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A History Of The Church In Five Books by Theodoret

“IN preserving the holy faith I enjoy the light of truth, and by following the light of truth I attain to greater knowledge of the faith. I adhere to that most holy religion which inculcates the recognition and worship of one God. By the powerful protection of that God, I came at first from the furthest boundaries of the ocean, and have now filled the whole empire with hope of deliverance from trouble. All the provinces which were suffering from the oppression of tyrants have been rescued, and their property restored. This I declare to be the work of God. My soldiers believe in this God; they bear his standard, and through him they gain the most famous victories. I confess that God is ever in my mind; that my spirit dwells upon the contemplation of his elevation and glory, and that I simply kneel when I call upon him; shunning the effusion of blood, the odour arising from victims, the light kindled by means of earthly materials, and all the other evil superstitions and awful errors, by means of which the heathen are destroyed: for God does not permit those gifts to be abused which, in his good Providence, he has bestowed upon men for the supply of their wants. He only requires of men purity of mind and a spotless conscience: their virtues and their piety are weighed by Him. He is pleased with modesty and with gentleness; he delights in meekness, and hates those who excite contentions: he loves faith, visits unbelief with chastisement, and takes vengeance upon those who, arrogant of power, are haughty and contumelious. He abases those who are proud, and rewards the humble-minded and the forbearing. He protects those kings who exercise justice, increases their power, and blesses them with peace. I do not deceive myself, my brother, when I confess that God is the Ruler and the Father of all men. Many who preceded me upon the imperial throne were so deluded by error as to deny this truth. But their latter end was so dreadful, that they are held up as a fearful warning to deter all others from the commission of similar iniquity. That man was one of them who was driven hence by Divine vengeance like a thunderbolt into your country, where he raised a memorial of his infamy. But the age in which we live is distinguished by the open and manifest punishments which have been inflicted on such persons. I myself have witnessed the end of one of those who had enacted unjust laws against the people who serve God. Hence it is that I more especially thank God for having now, by a peculiar dispensation of his Providence, restored peace to those who observe his law. I am led to expect future happiness and security from the circumstance, that God has in his goodness united all men in the exercise of the one pure and true religion. I rejoice exceedingly to hear that multitudes have become Christians, and that the finest provinces of Persia are honoured with their residence. I hope that they, and you likewise, will be blessed with prosperity in all that concerns you both, and that you may experience the favour and the goodness of the Ruler of the universe. I commend the Christians to your care, and leave them in your protection; treat them, I beseech you, with benevolence. Your fidelity in this respect will be attended by results incalculably beneficial to yourself as well as to us.”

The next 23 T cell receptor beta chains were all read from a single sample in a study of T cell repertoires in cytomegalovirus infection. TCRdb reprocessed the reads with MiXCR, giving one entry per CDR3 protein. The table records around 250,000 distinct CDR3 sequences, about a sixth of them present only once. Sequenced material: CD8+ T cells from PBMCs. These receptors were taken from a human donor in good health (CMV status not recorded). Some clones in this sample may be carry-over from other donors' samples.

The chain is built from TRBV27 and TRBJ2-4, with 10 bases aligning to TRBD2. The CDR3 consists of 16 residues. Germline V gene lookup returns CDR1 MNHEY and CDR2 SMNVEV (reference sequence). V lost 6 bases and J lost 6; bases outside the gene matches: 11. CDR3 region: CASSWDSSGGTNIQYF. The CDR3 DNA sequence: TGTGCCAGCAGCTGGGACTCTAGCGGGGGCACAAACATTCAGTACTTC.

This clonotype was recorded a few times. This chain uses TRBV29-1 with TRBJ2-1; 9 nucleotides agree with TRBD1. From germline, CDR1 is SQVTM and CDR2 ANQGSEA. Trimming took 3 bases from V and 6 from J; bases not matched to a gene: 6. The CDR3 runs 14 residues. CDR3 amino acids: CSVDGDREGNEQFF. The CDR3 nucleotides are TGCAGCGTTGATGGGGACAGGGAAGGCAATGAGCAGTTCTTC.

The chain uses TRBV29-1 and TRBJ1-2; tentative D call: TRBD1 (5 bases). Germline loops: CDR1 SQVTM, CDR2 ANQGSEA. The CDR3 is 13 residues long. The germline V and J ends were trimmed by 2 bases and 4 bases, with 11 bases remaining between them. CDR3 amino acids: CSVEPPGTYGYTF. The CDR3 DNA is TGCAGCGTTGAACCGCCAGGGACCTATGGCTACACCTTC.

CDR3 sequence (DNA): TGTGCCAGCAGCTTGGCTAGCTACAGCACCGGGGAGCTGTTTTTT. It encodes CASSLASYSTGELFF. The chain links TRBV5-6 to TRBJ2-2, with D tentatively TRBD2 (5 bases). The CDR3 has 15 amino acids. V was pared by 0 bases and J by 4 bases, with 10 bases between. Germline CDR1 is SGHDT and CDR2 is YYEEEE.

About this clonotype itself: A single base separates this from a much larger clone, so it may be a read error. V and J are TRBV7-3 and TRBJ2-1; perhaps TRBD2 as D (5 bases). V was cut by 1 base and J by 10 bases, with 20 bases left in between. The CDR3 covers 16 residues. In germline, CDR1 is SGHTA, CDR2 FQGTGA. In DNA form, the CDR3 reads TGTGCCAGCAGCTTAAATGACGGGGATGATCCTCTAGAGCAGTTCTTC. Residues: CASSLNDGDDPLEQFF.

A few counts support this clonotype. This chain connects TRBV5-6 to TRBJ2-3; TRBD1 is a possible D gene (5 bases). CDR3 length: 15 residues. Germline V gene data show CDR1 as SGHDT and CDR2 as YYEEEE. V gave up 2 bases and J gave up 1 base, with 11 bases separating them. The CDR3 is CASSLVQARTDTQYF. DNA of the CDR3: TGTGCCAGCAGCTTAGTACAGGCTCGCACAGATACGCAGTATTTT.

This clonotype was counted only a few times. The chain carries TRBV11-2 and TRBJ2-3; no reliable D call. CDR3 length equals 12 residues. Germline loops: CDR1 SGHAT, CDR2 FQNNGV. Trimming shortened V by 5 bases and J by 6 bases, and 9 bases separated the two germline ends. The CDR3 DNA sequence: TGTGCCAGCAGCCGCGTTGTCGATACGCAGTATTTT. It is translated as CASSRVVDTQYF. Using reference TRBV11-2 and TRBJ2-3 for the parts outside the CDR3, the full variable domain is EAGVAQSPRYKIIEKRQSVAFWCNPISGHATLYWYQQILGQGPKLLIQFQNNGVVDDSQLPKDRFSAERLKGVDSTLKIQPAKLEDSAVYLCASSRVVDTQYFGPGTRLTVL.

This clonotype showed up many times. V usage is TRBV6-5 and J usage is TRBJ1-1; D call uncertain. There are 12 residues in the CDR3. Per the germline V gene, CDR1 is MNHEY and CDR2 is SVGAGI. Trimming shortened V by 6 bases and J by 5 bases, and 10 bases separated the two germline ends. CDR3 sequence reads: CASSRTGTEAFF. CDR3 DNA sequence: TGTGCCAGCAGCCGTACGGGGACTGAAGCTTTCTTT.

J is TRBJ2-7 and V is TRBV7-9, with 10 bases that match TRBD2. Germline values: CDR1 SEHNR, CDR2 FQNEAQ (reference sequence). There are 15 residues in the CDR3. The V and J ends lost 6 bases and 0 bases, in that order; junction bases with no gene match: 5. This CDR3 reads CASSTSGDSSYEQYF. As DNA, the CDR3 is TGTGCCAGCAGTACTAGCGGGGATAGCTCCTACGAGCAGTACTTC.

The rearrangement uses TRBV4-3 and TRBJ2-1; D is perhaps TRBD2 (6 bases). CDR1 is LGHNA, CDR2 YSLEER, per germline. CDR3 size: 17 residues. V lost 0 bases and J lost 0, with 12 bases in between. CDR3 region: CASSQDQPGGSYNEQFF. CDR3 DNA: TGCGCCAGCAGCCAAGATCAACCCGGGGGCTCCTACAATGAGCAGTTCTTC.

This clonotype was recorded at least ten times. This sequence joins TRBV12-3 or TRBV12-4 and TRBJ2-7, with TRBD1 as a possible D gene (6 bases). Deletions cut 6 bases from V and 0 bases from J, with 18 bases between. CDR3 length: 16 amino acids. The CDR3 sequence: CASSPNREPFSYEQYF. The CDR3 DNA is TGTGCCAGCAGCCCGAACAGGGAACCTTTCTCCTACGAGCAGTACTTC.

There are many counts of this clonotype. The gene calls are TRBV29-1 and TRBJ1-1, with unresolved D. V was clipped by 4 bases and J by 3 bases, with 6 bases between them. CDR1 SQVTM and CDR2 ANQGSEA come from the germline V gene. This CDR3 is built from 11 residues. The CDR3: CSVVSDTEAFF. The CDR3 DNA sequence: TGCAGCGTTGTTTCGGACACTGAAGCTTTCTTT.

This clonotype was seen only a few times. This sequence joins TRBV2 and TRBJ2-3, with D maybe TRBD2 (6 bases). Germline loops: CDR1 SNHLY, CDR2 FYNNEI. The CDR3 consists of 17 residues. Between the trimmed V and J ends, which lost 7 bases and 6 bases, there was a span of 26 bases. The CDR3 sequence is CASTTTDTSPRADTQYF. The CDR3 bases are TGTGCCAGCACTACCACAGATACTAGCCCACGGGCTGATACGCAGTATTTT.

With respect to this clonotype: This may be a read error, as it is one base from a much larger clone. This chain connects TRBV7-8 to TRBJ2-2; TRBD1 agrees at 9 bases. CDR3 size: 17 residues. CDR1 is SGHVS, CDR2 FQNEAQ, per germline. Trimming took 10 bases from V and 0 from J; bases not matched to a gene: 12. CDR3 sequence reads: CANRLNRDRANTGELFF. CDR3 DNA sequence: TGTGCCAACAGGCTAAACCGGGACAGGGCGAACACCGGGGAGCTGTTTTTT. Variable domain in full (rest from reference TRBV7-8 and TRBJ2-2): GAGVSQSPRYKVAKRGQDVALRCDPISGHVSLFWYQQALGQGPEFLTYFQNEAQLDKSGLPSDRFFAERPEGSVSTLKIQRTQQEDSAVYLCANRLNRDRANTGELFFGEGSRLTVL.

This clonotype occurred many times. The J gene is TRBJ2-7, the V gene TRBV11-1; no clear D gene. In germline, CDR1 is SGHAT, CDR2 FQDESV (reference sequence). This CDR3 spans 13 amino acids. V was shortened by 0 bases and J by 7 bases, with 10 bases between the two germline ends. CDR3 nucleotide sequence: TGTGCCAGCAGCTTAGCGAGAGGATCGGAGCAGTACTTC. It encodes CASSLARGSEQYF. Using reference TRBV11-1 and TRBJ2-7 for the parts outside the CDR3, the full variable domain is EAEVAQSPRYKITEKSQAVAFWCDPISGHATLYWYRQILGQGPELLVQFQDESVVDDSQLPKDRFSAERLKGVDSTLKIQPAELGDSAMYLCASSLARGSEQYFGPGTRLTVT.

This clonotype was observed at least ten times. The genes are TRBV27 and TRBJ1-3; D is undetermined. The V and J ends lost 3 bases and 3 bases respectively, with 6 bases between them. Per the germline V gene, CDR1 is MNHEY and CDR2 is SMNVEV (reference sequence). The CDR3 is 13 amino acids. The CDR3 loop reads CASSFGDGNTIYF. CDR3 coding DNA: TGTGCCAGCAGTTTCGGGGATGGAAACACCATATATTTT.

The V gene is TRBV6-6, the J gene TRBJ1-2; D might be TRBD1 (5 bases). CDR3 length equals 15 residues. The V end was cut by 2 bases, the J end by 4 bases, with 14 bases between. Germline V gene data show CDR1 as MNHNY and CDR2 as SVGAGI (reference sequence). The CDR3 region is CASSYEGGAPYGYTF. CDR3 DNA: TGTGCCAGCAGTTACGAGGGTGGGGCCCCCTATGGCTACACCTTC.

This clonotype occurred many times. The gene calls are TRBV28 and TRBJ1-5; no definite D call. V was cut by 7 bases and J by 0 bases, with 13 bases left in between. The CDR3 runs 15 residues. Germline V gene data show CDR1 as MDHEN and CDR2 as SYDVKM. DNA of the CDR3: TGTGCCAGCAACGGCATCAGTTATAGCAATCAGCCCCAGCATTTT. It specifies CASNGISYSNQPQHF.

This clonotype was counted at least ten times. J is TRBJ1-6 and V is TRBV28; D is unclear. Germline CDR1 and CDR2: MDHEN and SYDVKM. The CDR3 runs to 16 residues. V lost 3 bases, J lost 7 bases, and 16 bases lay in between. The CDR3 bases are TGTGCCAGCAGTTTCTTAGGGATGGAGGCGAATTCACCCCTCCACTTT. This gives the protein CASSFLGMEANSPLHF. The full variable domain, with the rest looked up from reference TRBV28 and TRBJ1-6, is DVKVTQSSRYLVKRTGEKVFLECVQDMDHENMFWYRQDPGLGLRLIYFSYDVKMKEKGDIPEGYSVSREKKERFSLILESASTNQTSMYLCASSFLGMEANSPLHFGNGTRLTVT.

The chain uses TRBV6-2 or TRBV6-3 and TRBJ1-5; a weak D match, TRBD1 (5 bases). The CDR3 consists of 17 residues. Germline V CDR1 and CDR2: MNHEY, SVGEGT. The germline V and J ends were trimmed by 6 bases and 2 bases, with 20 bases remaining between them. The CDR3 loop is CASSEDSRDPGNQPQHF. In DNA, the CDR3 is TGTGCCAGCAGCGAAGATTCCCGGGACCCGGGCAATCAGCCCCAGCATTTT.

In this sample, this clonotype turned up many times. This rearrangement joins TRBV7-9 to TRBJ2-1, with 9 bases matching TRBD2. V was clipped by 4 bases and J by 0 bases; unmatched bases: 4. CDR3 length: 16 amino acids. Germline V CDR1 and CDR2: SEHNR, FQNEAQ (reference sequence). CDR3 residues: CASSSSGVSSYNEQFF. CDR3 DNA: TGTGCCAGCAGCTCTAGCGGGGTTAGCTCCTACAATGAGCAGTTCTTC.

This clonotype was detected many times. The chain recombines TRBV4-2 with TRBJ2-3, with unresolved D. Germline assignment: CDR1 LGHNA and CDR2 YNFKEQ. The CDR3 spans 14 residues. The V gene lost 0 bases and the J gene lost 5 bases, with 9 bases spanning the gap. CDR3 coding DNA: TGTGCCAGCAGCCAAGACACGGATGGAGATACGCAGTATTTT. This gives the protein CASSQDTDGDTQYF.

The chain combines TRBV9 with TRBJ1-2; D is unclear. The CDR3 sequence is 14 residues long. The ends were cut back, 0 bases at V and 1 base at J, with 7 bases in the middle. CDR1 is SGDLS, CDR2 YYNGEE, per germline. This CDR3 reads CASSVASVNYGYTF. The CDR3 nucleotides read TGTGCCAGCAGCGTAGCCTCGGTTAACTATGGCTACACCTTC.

This excellent emperor held all who had embraced the true religion in such high estimation, that lie not only watched over the believers who resided in his dominions, but also assisted those who were located in other and distant regions. For this reason he was blessed with the special protection of God, so that although his dominions extended throughout Europe, and Africa, and the greater part of Asia, his subjects were all obedient, and attached to his government. All foreign nations recognised his power, some spontaneously, others from having been overcome by him in war. Trophies were erected every where to honour him, and he was universally proclaimed the conqueror: but his praise has been resounded by many other writers. We must resume the thread of our history. This emperor, who deserves the highest fame, devoted his whole mind with zeal worthy of the apostles to ecclesiastical matters, while those who had been admitted to the sacerdotal dignity not only neglected the church, but endeavoured to up-root it from the very foundations. They invented false accusations against all those who most firmly maintained the doctrines taught by the apostles, in order that they might depose and banish them. Their envy was not satisfied by the infamous falsehood which they had circulated against Eustathius, but they had recourse to every artifice to effect the ruin of the other great bulwark of religion. I shall relate these occurrences as concisely as possible.








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